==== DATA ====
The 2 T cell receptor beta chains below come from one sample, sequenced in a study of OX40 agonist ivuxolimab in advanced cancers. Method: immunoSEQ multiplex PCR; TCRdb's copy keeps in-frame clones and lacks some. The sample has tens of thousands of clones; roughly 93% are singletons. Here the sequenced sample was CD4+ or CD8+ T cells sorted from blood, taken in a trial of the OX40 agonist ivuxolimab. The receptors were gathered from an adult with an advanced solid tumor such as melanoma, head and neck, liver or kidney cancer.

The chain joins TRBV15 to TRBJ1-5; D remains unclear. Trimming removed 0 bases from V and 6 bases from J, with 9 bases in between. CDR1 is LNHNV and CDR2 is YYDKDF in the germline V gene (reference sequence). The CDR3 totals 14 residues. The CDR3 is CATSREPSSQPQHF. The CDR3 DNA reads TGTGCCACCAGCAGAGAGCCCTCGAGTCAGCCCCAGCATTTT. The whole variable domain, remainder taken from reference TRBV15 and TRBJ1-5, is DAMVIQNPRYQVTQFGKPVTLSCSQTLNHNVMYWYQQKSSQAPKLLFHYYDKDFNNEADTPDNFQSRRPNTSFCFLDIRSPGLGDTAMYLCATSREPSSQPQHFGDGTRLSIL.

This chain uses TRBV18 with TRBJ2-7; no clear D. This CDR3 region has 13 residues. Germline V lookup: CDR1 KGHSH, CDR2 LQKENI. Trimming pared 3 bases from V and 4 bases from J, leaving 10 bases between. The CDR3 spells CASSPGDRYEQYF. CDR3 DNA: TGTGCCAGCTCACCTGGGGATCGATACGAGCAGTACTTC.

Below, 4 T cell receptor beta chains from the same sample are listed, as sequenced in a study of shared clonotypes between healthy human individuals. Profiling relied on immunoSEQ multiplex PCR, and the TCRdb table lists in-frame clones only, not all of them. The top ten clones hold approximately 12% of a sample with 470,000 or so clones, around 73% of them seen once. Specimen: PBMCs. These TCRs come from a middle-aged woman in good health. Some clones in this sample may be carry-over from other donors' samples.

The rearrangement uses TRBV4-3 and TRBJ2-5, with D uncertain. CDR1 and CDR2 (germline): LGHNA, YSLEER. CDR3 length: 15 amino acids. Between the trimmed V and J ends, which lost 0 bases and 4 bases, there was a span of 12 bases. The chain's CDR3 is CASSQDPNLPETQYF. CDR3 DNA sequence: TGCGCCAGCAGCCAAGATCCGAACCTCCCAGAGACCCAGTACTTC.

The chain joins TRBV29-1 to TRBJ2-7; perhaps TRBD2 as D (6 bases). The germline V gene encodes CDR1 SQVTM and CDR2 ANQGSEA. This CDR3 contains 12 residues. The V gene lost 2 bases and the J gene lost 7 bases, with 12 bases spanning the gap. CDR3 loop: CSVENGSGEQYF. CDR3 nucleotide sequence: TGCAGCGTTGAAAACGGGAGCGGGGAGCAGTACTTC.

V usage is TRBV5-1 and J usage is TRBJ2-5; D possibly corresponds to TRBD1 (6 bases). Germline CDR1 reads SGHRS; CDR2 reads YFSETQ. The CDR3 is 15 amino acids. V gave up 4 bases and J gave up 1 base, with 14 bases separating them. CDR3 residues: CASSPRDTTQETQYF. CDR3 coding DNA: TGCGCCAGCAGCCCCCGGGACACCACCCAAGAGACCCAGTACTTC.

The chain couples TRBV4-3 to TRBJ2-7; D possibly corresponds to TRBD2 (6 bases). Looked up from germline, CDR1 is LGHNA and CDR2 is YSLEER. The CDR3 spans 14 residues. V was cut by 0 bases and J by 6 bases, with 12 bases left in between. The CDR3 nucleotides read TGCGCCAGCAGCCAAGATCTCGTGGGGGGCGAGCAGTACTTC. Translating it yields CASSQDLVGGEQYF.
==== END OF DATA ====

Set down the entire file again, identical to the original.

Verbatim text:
The 2 T cell receptor beta chains below come from one sample, sequenced in a study of OX40 agonist ivuxolimab in advanced cancers. Method: immunoSEQ multiplex PCR; TCRdb's copy keeps in-frame clones and lacks some. The sample has tens of thousands of clones; roughly 93% are singletons. Here the sequenced sample was CD4+ or CD8+ T cells sorted from blood, taken in a trial of the OX40 agonist ivuxolimab. The receptors were gathered from an adult with an advanced solid tumor such as melanoma, head and neck, liver or kidney cancer.

The chain joins TRBV15 to TRBJ1-5; D remains unclear. Trimming removed 0 bases from V and 6 bases from J, with 9 bases in between. CDR1 is LNHNV and CDR2 is YYDKDF in the germline V gene (reference sequence). The CDR3 totals 14 residues. The CDR3 is CATSREPSSQPQHF. The CDR3 DNA reads TGTGCCACCAGCAGAGAGCCCTCGAGTCAGCCCCAGCATTTT. The whole variable domain, remainder taken from reference TRBV15 and TRBJ1-5, is DAMVIQNPRYQVTQFGKPVTLSCSQTLNHNVMYWYQQKSSQAPKLLFHYYDKDFNNEADTPDNFQSRRPNTSFCFLDIRSPGLGDTAMYLCATSREPSSQPQHFGDGTRLSIL.

This chain uses TRBV18 with TRBJ2-7; no clear D. This CDR3 region has 13 residues. Germline V lookup: CDR1 KGHSH, CDR2 LQKENI. Trimming pared 3 bases from V and 4 bases from J, leaving 10 bases between. The CDR3 spells CASSPGDRYEQYF. CDR3 DNA: TGTGCCAGCTCACCTGGGGATCGATACGAGCAGTACTTC.

Below, 4 T cell receptor beta chains from the same sample are listed, as sequenced in a study of shared clonotypes between healthy human individuals. Profiling relied on immunoSEQ multiplex PCR, and the TCRdb table lists in-frame clones only, not all of them. The top ten clones hold approximately 12% of a sample with 470,000 or so clones, around 73% of them seen once. Specimen: PBMCs. These TCRs come from a middle-aged woman in good health. Some clones in this sample may be carry-over from other donors' samples.

The rearrangement uses TRBV4-3 and TRBJ2-5, with D uncertain. CDR1 and CDR2 (germline): LGHNA, YSLEER. CDR3 length: 15 amino acids. Between the trimmed V and J ends, which lost 0 bases and 4 bases, there was a span of 12 bases. The chain's CDR3 is CASSQDPNLPETQYF. CDR3 DNA sequence: TGCGCCAGCAGCCAAGATCCGAACCTCCCAGAGACCCAGTACTTC.

The chain joins TRBV29-1 to TRBJ2-7; perhaps TRBD2 as D (6 bases). The germline V gene encodes CDR1 SQVTM and CDR2 ANQGSEA. This CDR3 contains 12 residues. The V gene lost 2 bases and the J gene lost 7 bases, with 12 bases spanning the gap. CDR3 loop: CSVENGSGEQYF. CDR3 nucleotide sequence: TGCAGCGTTGAAAACGGGAGCGGGGAGCAGTACTTC.

V usage is TRBV5-1 and J usage is TRBJ2-5; D possibly corresponds to TRBD1 (6 bases). Germline CDR1 reads SGHRS; CDR2 reads YFSETQ. The CDR3 is 15 amino acids. V gave up 4 bases and J gave up 1 base, with 14 bases separating them. CDR3 residues: CASSPRDTTQETQYF. CDR3 coding DNA: TGCGCCAGCAGCCCCCGGGACACCACCCAAGAGACCCAGTACTTC.

The chain couples TRBV4-3 to TRBJ2-7; D possibly corresponds to TRBD2 (6 bases). Looked up from germline, CDR1 is LGHNA and CDR2 is YSLEER. The CDR3 spans 14 residues. V was cut by 0 bases and J by 6 bases, with 12 bases left in between. The CDR3 nucleotides read TGCGCCAGCAGCCAAGATCTCGTGGGGGGCGAGCAGTACTTC. Translating it yields CASSQDLVGGEQYF.